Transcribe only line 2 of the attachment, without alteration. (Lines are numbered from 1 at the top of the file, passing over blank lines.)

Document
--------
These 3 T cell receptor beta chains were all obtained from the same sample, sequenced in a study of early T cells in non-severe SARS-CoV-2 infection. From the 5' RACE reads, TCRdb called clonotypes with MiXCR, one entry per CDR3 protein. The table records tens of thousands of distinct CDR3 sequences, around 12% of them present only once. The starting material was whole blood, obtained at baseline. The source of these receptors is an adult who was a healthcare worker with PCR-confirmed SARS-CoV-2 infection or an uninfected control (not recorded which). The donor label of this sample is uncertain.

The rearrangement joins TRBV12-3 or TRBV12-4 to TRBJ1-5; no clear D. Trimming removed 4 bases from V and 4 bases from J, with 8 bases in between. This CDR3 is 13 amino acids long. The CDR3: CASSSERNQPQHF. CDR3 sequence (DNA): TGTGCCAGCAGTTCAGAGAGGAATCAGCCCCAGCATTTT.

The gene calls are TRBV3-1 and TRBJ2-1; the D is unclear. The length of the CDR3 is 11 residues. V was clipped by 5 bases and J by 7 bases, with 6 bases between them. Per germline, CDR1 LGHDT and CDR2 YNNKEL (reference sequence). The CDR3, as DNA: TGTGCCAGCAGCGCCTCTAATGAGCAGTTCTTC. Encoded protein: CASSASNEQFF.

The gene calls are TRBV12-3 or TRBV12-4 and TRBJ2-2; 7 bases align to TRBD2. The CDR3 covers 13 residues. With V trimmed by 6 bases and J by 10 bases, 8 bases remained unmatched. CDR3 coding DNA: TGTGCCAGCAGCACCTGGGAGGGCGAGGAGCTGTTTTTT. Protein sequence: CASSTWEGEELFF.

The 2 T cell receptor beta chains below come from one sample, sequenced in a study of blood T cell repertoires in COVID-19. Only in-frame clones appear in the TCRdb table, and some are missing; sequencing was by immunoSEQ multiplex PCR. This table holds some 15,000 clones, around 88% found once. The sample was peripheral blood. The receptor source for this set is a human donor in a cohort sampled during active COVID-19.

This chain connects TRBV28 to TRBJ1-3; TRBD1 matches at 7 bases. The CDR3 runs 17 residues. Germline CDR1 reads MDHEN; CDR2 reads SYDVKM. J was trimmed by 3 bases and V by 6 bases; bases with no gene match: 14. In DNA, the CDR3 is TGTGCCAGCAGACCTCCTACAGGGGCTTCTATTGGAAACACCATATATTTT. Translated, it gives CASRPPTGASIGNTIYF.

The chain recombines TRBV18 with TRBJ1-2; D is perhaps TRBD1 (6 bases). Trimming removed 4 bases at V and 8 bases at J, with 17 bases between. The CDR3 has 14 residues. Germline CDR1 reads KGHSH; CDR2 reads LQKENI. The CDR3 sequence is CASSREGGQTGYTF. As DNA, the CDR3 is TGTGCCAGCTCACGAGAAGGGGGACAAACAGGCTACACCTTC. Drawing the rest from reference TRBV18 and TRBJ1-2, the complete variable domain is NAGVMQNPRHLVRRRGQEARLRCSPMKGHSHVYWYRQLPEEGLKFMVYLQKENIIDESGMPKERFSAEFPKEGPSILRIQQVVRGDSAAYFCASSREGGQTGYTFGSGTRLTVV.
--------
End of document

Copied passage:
The rearrangement joins TRBV12-3 or TRBV12-4 to TRBJ1-5; no clear D. Trimming removed 4 bases from V and 4 bases from J, with 8 bases in between. This CDR3 is 13 amino acids long. The CDR3: CASSSERNQPQHF. CDR3 sequence (DNA): TGTGCCAGCAGTTCAGAGAGGAATCAGCCCCAGCATTTT.